HCPA applies for funding to repaint Deily mule barn
Historic Catasauqua Preservation Association is seeking a Trexler Trust grant.
The application was submitted in December 2020. HCPA oversees a number of historical treasures in Catasauqua.
According to HCPA volunteer Deb Mellish, the grant request is to repaint the mule barn. The Trexler grant award decision is expected sometime this summer.
The mule barn, Mellish noted, is located on a compound behind the Biery House at 8 Race St.
It’s a “muddy yellow color,” according to Mellish, and is in need of refurbishing.
The barn was once owned by George B.F. Deily.
The barn was used as a place for residents to keep mules and as a rest station for the mules used to pull canalboats. In this case, the boats were full of coal and unloaded at the Deily Coal Yard. The coal would then be sold and distributed to Catasauqua residents.
Deily was a lifelong bachelor. He was a coal and coal services businessman and dabbled in real estate and money lending around the turn of the 20th century from his 2 Race St. residence.
Reportedly, Deily loaned residents money to purchase homes. He would then seize homes whose owners experienced difficulty repaying him.
Mellish said Deily painted most of the homes and buildings he owned in Catasauqua, including the mule barn, that “muddy yellow color.”
At one point, Deily owned more than 100 properties in the borough.
During the 19th and early 20th centuries, there were a number of colorful characters in Catasauqua. George B.F. Deily was one of them.
Deily was born in 1865.
In 1884, he reopened the coal yard behind 2 Race St. Before the reopening, the coal yard was closed from 1882 to 1884.
Although he benefited from his father’s estate, in 1885, Deily opened a general store at 101 Front St. He was on his way to more financial success. Typically, he could be found in his store, perched on a high stool, with his trademark black derby on top of his short, stocky frame. A cigar was usually clenched between his teeth.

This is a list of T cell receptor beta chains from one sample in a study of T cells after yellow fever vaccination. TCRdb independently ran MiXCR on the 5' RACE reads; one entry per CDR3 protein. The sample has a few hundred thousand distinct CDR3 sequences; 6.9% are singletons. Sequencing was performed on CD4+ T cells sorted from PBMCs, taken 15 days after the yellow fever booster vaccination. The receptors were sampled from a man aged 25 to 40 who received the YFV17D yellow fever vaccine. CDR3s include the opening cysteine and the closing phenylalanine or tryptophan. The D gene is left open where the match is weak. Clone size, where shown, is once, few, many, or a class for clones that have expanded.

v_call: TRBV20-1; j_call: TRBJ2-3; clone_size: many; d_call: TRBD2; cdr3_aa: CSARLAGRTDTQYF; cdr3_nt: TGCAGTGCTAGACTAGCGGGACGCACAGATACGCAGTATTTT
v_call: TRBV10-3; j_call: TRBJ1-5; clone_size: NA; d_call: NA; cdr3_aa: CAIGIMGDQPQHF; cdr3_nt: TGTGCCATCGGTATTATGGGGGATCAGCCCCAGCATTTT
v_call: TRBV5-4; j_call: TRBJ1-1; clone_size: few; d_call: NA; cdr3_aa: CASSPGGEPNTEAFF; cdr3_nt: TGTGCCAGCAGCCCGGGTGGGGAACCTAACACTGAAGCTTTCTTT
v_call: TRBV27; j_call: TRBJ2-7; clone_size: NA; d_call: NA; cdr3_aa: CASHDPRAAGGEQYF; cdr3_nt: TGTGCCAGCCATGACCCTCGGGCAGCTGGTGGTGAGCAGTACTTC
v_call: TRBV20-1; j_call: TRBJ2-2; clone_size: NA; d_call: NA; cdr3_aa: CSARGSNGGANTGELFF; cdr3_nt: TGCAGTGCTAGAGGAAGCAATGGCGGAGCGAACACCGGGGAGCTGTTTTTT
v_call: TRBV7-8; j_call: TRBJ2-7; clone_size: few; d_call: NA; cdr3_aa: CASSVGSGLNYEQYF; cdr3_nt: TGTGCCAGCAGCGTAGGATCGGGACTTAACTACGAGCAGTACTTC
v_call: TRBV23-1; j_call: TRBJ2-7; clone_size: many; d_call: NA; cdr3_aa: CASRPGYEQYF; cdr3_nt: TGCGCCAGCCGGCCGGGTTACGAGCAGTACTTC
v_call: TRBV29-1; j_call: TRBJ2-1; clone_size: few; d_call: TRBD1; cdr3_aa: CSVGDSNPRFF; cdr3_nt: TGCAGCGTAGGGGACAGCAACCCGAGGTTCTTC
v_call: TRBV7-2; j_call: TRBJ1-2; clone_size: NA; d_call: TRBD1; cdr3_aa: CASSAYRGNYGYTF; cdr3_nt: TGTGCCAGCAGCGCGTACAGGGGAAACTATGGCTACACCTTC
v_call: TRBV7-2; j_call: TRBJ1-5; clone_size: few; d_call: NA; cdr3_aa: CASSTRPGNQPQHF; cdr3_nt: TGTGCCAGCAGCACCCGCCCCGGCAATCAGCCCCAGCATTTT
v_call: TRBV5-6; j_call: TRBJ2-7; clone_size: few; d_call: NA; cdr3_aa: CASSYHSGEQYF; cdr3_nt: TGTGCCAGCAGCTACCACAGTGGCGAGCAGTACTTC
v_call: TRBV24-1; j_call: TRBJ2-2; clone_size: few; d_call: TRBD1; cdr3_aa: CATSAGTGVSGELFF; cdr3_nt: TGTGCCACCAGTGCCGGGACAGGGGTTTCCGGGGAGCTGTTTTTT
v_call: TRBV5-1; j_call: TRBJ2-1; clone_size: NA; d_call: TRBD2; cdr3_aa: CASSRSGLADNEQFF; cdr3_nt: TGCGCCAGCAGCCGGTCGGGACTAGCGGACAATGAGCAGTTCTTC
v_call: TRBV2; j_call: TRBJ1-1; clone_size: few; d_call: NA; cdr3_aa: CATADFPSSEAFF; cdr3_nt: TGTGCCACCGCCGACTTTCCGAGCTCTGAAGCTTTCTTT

In addition to these two prosperous enterprises, Deily accumulated real estate. In addition to the farms he inherited from his father’s estate, he was a real estate operator.
It was rumored the acquisition of these homes was the result of quick collection of personal debts owed to him. During the depression, many residents were without jobs and borrowed money from Deily. They had put up their homes as collateral, and Deily foreclosed when payments could not be met.
Despite his ownership of many homes, Deily resided his entire life in his house at 2 Race St. He never married but lived with his sister and her husband and his housekeeper.
Deily died in November 1940, after a long illness.
After his death, newspaper reports indicated most of his assets were left to charity. He had set up the G.B.F. Deily Hospital Fund to assist Allentown Hospital. He created a fund for St. Paul’s Lutheran Church of Catasauqua.
Deily also bequeathed a substantial amount of cash to his sister, housekeeper and some of his employees.
Upon the death of his sister, the G.B.F. Deily Memorial Fund was created to help Allentown Hospital, the Topton Lutheran Home and St. Paul’s Lutheran Church.
The Deily legacy appears mixed. Some see him as a wealthy philanthropist; others view him as a scoundrel. However, he was an influential personality who added, along with others, considerable color to the history of Catasauqua.
For HCPA, Deily is considered one of many whose work is memorialized in the rich Catasauqua history of the 19th century.
The dedicated HCPA volunteers labor to keep memories alive by recounting the stories of past borough leaders and thorough maintenance of buildings where these leaders created Catasauqua legacies.
“We hope to receive the grant from Trexler, so we can keep working to keep our history alive,” Mellish said.